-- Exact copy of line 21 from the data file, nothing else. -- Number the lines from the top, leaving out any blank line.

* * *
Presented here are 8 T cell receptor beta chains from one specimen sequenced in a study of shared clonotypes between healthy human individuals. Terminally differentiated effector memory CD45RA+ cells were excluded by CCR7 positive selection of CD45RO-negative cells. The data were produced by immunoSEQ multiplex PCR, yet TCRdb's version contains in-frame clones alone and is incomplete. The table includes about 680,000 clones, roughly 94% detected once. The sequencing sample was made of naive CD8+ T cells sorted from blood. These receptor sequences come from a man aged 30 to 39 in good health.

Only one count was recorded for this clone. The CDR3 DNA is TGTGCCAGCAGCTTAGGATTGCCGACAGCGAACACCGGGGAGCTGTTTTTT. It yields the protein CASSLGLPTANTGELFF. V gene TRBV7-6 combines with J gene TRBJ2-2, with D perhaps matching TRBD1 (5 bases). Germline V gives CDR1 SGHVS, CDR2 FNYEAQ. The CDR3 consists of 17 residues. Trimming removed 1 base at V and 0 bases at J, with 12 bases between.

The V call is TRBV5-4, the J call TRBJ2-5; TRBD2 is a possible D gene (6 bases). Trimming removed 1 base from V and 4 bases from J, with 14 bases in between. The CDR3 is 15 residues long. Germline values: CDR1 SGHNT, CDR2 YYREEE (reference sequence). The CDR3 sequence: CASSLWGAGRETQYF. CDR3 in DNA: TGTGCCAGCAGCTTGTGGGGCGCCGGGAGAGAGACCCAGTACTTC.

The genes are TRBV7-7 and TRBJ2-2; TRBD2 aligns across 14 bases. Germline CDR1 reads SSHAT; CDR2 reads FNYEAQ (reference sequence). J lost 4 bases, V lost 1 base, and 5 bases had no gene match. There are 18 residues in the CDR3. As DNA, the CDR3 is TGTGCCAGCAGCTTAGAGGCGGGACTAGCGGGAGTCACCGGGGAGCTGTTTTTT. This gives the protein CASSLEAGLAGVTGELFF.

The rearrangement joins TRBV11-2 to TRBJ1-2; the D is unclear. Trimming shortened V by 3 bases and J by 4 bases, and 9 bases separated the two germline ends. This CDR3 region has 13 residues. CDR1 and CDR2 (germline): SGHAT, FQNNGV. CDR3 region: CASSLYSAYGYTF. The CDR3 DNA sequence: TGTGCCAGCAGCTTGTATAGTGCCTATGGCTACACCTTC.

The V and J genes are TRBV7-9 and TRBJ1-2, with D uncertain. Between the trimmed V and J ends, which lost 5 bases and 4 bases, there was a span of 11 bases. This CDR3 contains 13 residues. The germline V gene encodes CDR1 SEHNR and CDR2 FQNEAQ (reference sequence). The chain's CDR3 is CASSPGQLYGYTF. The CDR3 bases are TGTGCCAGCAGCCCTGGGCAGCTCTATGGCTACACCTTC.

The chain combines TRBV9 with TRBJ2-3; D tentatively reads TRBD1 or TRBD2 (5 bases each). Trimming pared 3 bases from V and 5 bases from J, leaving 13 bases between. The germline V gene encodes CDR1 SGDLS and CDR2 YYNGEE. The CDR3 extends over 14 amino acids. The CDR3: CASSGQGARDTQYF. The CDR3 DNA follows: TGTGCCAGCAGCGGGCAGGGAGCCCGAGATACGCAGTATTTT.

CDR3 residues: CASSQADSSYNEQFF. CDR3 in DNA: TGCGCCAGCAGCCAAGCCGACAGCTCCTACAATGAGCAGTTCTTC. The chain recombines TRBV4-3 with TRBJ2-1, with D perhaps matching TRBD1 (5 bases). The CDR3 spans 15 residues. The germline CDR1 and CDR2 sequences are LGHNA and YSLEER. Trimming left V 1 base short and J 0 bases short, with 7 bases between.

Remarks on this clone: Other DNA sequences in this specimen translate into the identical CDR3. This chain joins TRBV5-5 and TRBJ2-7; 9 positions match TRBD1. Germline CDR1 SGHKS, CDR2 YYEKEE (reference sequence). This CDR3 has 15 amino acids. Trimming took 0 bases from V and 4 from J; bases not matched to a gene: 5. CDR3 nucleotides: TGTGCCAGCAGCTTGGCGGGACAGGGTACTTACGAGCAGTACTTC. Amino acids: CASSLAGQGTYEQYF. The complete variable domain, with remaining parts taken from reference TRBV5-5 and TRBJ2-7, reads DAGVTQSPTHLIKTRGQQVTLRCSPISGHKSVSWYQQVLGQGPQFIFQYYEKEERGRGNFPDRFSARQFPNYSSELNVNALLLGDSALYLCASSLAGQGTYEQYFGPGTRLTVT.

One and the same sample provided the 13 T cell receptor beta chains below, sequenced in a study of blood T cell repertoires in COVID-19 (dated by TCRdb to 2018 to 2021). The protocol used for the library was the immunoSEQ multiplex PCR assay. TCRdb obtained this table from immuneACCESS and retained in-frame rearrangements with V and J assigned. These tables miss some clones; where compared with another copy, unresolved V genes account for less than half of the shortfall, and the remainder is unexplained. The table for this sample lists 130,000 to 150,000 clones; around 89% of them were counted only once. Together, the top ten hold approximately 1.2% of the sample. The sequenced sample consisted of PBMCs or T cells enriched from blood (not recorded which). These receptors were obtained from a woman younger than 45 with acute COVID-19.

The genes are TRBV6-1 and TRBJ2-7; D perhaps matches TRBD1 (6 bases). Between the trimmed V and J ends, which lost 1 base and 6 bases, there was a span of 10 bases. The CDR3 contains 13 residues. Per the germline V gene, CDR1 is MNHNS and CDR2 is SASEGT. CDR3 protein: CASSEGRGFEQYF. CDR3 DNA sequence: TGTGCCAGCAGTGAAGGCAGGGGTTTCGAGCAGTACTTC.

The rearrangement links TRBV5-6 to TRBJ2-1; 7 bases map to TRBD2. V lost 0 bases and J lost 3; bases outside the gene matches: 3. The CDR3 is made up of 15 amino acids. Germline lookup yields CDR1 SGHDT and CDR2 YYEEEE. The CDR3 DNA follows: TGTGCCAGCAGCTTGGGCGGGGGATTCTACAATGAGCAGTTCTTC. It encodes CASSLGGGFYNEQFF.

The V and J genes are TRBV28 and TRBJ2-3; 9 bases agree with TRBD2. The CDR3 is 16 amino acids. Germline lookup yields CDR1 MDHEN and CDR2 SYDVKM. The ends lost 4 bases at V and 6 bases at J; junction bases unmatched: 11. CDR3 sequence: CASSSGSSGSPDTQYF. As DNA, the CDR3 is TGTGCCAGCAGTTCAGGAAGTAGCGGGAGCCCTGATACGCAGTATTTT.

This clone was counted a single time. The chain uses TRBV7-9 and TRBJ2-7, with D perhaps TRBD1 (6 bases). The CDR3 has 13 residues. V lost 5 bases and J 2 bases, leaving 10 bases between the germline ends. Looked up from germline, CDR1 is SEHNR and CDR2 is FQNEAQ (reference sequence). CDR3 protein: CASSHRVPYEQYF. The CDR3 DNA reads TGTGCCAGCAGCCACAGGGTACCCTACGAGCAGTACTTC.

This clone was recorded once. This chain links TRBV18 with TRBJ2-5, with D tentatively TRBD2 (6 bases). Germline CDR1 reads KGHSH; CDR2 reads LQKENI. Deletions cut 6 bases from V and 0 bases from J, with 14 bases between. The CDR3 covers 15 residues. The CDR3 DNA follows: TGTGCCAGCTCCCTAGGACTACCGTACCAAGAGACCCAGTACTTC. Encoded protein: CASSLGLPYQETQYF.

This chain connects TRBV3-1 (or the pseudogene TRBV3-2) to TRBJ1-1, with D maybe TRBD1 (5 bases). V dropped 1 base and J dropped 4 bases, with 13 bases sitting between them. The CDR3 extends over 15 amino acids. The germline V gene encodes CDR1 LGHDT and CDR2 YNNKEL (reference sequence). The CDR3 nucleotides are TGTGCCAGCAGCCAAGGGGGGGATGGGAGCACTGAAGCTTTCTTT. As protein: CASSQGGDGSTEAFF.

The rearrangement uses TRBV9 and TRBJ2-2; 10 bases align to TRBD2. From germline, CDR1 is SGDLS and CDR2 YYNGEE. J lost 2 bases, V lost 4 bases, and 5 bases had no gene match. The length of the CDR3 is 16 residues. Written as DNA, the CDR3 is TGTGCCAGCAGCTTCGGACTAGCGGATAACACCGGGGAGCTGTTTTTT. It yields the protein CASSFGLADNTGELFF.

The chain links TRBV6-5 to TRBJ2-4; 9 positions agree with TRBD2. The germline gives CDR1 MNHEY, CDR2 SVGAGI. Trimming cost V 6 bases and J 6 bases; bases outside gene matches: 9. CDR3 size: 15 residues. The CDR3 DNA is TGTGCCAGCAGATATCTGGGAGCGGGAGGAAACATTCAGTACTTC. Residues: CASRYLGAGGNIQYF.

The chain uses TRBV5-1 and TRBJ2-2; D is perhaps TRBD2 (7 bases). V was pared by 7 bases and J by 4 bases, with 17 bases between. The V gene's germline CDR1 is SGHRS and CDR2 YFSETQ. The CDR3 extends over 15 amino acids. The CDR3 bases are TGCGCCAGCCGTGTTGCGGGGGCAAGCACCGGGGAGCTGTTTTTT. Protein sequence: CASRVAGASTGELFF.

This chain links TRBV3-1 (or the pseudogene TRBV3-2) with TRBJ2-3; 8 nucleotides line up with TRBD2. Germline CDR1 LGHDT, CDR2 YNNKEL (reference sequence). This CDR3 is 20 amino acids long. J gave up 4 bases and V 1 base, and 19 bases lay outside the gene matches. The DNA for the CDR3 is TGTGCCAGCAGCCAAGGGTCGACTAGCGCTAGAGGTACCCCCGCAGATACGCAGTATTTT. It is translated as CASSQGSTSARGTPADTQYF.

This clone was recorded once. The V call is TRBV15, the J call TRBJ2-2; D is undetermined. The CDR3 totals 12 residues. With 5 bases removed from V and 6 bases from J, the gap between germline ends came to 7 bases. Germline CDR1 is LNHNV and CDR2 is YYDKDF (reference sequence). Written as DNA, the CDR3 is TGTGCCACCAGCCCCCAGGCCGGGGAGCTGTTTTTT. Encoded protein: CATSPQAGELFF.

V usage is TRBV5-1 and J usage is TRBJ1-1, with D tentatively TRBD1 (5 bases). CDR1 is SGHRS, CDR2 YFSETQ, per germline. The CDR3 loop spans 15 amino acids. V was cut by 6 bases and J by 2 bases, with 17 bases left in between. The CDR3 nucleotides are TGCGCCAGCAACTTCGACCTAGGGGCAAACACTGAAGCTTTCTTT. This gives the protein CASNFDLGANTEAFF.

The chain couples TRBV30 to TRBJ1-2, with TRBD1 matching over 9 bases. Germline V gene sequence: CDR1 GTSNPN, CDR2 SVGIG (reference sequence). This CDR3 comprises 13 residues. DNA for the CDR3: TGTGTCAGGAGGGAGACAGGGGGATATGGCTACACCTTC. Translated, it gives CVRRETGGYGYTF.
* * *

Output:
This clone was recorded once. The V call is TRBV15, the J call TRBJ2-2; D is undetermined. The CDR3 totals 12 residues. With 5 bases removed from V and 6 bases from J, the gap between germline ends came to 7 bases. Germline CDR1 is LNHNV and CDR2 is YYDKDF (reference sequence). Written as DNA, the CDR3 is TGTGCCACCAGCCCCCAGGCCGGGGAGCTGTTTTTT. Encoded protein: CATSPQAGELFF.